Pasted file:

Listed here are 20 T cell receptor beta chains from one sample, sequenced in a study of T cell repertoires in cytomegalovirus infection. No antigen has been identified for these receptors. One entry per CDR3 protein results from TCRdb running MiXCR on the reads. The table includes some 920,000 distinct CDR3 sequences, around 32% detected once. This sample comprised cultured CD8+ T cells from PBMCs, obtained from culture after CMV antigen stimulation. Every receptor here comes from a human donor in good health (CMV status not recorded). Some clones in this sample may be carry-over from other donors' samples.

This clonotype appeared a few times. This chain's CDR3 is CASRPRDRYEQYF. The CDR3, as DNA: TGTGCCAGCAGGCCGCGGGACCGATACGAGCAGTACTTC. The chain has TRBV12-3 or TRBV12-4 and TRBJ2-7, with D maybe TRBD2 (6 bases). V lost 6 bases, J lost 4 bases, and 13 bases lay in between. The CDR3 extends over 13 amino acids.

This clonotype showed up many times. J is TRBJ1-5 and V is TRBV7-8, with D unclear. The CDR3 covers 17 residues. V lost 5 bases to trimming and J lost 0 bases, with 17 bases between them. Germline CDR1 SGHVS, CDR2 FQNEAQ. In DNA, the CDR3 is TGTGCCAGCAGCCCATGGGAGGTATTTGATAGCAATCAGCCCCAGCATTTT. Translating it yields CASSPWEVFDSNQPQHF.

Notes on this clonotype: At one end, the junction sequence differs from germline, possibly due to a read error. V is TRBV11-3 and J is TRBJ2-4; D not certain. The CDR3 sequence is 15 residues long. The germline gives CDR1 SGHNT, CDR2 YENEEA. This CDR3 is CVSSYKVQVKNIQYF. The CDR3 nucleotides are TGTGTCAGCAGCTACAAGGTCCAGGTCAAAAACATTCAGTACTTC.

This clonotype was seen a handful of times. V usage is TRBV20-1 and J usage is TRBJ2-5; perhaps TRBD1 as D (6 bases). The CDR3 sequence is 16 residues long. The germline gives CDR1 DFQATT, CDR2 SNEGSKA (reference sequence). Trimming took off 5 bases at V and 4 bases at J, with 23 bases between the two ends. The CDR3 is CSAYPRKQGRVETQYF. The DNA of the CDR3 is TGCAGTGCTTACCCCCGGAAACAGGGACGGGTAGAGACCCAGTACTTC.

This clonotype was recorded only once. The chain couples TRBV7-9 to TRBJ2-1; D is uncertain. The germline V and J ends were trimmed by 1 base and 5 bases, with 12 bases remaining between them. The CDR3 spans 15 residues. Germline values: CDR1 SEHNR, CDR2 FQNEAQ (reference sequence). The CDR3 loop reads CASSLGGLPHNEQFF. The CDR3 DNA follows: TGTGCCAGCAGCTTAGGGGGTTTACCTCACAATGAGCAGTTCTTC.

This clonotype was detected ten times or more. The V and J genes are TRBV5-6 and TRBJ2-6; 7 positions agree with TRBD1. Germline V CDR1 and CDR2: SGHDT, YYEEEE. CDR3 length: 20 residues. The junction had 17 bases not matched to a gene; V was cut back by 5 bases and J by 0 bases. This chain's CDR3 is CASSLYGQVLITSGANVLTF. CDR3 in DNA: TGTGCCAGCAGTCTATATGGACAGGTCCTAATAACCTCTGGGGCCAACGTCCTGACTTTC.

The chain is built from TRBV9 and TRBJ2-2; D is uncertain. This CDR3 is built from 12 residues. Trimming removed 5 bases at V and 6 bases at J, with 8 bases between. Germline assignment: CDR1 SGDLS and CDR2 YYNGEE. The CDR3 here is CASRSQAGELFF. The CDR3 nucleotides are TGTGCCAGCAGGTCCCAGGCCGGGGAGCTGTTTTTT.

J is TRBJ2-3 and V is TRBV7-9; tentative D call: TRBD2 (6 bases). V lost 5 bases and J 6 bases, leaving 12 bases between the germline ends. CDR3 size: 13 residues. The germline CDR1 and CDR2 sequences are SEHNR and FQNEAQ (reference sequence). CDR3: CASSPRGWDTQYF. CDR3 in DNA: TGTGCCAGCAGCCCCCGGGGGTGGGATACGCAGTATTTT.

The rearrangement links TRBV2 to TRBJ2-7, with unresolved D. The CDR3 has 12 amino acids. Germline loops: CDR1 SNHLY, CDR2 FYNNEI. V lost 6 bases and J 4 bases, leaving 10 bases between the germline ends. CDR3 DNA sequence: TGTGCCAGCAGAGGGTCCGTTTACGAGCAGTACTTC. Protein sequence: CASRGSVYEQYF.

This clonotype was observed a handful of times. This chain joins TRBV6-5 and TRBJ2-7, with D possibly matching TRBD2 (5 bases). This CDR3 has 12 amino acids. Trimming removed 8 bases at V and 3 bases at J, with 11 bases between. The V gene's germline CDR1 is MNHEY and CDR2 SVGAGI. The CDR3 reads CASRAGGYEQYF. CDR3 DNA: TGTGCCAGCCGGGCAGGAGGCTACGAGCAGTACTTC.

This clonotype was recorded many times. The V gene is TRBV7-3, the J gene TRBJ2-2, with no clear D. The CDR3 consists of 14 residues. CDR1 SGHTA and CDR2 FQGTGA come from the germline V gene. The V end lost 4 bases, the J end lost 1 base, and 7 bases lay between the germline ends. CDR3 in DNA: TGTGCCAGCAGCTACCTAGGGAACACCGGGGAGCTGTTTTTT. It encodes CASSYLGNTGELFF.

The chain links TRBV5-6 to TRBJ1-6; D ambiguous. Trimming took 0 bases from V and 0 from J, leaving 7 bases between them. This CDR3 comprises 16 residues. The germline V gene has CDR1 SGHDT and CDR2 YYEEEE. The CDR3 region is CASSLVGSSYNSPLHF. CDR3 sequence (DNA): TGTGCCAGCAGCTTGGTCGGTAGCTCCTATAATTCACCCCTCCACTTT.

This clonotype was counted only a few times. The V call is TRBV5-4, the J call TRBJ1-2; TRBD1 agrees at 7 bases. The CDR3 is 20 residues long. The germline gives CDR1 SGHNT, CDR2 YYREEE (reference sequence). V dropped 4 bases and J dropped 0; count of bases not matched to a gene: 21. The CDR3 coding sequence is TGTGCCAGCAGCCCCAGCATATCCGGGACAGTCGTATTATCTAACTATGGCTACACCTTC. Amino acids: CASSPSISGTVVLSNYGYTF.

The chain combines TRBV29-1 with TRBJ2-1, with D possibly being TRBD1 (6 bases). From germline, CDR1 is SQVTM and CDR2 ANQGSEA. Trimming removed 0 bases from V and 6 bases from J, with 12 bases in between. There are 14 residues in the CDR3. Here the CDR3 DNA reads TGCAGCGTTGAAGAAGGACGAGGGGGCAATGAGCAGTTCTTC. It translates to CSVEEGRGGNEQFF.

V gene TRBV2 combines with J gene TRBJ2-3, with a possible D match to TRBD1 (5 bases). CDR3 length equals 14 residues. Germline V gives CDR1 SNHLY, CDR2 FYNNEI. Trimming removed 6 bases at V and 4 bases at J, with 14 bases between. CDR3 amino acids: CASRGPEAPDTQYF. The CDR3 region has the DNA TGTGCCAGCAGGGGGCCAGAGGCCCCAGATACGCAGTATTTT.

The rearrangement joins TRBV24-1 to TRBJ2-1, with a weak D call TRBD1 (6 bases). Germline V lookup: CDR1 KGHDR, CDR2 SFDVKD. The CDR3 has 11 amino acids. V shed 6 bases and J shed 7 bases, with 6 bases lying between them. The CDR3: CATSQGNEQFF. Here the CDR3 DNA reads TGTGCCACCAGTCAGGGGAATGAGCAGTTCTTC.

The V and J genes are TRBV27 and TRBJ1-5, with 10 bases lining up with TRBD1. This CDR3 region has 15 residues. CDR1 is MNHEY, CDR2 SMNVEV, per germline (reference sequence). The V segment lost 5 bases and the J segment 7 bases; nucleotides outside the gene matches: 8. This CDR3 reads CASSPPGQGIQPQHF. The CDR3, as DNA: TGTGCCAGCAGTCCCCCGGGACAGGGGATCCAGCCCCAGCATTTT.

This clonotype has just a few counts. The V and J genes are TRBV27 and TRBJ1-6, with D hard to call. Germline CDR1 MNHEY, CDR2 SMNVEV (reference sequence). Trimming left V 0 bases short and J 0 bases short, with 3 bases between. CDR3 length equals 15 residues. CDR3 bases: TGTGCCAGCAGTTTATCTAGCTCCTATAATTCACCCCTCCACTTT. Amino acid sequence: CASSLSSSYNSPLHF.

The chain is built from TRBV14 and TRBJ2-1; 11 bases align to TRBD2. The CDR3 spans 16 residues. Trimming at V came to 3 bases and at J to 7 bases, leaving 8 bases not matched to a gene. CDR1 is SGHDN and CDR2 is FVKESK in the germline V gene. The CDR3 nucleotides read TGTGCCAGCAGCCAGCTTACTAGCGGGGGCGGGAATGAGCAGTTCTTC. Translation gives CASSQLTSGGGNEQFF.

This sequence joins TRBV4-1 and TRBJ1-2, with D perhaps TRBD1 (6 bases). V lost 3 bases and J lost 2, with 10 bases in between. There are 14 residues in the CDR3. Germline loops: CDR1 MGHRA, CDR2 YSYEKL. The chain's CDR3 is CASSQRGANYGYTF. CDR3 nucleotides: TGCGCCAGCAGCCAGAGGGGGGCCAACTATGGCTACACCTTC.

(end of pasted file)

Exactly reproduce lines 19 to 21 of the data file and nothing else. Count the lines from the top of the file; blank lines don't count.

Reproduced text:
This clonotype has just a few counts. The V and J genes are TRBV27 and TRBJ1-6, with D hard to call. Germline CDR1 MNHEY, CDR2 SMNVEV (reference sequence). Trimming left V 0 bases short and J 0 bases short, with 3 bases between. CDR3 length equals 15 residues. CDR3 bases: TGTGCCAGCAGTTTATCTAGCTCCTATAATTCACCCCTCCACTTT. Amino acid sequence: CASSLSSSYNSPLHF.

The chain is built from TRBV14 and TRBJ2-1; 11 bases align to TRBD2. The CDR3 spans 16 residues. Trimming at V came to 3 bases and at J to 7 bases, leaving 8 bases not matched to a gene. CDR1 is SGHDN and CDR2 is FVKESK in the germline V gene. The CDR3 nucleotides read TGTGCCAGCAGCCAGCTTACTAGCGGGGGCGGGAATGAGCAGTTCTTC. Translation gives CASSQLTSGGGNEQFF.

This sequence joins TRBV4-1 and TRBJ1-2, with D perhaps TRBD1 (6 bases). V lost 3 bases and J lost 2, with 10 bases in between. There are 14 residues in the CDR3. Germline loops: CDR1 MGHRA, CDR2 YSYEKL. The chain's CDR3 is CASSQRGANYGYTF. CDR3 nucleotides: TGCGCCAGCAGCCAGAGGGGGGCCAACTATGGCTACACCTTC.